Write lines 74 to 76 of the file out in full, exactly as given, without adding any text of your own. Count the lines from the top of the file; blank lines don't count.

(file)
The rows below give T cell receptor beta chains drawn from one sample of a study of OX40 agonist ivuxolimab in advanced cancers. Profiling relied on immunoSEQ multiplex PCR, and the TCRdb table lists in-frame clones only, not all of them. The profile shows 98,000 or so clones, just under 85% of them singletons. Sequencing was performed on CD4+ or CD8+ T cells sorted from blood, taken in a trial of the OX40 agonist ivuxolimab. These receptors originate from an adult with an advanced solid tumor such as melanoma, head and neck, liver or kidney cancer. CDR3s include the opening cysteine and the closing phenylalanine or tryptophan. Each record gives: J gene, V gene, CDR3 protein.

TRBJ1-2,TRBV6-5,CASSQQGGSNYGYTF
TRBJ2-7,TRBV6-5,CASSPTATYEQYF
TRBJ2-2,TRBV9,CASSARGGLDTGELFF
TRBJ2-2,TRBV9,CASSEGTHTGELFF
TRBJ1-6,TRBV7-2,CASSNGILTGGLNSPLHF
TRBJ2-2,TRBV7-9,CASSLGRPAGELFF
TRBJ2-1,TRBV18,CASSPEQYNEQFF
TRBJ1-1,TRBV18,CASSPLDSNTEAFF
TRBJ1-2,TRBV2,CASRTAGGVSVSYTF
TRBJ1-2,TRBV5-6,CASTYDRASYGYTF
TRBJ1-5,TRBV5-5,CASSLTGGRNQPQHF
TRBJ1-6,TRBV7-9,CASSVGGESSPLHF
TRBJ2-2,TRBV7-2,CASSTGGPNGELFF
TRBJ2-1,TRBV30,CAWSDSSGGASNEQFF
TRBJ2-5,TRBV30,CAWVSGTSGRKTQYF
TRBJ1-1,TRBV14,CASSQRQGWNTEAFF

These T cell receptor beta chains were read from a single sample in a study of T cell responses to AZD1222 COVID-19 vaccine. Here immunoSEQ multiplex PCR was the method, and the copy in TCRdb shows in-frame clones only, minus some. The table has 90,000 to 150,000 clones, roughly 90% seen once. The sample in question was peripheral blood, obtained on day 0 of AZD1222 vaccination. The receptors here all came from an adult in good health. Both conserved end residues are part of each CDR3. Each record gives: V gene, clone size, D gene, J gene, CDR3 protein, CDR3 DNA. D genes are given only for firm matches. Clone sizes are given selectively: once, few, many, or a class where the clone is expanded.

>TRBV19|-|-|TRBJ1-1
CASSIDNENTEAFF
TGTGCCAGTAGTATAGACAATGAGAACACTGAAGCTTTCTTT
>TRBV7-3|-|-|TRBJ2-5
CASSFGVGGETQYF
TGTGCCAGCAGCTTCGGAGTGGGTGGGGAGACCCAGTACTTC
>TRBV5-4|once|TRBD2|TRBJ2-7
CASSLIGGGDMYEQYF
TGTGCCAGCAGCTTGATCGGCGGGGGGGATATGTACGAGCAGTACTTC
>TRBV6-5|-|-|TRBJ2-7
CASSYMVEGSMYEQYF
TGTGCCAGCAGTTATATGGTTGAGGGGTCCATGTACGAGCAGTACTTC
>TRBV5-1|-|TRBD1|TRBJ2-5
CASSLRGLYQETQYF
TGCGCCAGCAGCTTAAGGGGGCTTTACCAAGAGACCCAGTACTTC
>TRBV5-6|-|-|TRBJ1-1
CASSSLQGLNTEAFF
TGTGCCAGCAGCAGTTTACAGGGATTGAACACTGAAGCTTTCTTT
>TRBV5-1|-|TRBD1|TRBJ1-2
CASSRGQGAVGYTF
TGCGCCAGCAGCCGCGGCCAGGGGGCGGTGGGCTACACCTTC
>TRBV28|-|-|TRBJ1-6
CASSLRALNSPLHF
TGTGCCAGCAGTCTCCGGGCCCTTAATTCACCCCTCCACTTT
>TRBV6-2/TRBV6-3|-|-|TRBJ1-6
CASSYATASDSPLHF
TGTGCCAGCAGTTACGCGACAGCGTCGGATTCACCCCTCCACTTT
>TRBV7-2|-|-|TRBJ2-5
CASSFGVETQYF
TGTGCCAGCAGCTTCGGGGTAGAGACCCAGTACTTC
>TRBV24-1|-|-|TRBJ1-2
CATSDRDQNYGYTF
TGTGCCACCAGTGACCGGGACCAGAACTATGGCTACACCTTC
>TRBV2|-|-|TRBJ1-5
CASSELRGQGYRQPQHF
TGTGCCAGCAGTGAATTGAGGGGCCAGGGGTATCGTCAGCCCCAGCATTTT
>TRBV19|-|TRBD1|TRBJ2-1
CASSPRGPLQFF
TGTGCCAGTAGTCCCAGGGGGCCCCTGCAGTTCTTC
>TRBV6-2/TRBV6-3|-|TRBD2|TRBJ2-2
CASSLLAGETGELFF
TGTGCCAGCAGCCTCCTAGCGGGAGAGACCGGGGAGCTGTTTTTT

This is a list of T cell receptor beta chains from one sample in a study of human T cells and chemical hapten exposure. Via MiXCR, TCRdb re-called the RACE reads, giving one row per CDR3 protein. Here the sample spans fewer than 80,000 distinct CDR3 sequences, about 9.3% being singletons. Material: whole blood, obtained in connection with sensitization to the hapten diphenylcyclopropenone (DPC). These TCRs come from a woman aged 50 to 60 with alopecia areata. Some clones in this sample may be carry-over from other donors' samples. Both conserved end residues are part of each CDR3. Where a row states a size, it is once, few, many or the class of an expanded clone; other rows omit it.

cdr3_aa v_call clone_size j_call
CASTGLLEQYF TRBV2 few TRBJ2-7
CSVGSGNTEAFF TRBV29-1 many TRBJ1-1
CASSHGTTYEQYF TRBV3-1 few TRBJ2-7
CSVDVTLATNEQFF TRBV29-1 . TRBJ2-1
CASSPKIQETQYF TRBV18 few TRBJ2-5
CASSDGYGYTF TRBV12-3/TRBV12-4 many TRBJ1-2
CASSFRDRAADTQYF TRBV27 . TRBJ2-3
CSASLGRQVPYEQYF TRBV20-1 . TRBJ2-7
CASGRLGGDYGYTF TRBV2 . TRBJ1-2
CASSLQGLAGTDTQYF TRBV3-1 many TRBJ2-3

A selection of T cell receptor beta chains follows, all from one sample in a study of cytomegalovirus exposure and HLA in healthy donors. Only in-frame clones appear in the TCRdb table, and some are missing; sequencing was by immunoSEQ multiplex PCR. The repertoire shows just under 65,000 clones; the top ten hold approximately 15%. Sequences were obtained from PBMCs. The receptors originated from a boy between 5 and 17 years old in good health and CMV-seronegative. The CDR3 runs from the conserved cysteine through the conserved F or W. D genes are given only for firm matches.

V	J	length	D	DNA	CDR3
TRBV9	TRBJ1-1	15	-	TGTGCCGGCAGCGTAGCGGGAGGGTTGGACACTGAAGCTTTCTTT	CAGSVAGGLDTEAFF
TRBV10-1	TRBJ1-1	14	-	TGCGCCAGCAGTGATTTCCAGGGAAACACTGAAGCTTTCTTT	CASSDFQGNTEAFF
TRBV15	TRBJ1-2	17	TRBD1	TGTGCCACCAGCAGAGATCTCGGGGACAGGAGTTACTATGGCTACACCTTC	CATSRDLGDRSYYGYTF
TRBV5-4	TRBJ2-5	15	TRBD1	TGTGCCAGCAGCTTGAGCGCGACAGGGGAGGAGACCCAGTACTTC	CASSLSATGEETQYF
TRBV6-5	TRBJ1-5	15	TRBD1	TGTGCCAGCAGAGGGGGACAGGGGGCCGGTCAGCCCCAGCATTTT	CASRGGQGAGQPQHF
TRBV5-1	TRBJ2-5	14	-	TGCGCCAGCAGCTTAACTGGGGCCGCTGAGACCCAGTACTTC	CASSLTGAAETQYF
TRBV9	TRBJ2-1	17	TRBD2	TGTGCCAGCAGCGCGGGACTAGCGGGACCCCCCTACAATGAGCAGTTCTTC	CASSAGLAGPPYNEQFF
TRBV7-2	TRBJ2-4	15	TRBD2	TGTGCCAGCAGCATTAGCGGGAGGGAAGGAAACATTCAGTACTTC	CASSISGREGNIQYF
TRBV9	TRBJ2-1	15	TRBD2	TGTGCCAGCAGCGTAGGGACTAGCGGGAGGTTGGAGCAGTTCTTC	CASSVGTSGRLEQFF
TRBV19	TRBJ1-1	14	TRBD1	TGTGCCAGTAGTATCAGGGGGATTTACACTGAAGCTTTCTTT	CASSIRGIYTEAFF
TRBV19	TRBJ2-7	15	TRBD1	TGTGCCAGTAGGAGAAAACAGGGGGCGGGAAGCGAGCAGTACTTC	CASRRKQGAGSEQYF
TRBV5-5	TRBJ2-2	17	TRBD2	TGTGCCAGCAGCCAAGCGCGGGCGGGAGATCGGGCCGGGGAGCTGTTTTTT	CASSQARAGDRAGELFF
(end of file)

V	J	length	D	DNA	CDR3
TRBV9	TRBJ1-1	15	-	TGTGCCGGCAGCGTAGCGGGAGGGTTGGACACTGAAGCTTTCTTT	CAGSVAGGLDTEAFF
TRBV10-1	TRBJ1-1	14	-	TGCGCCAGCAGTGATTTCCAGGGAAACACTGAAGCTTTCTTT	CASSDFQGNTEAFF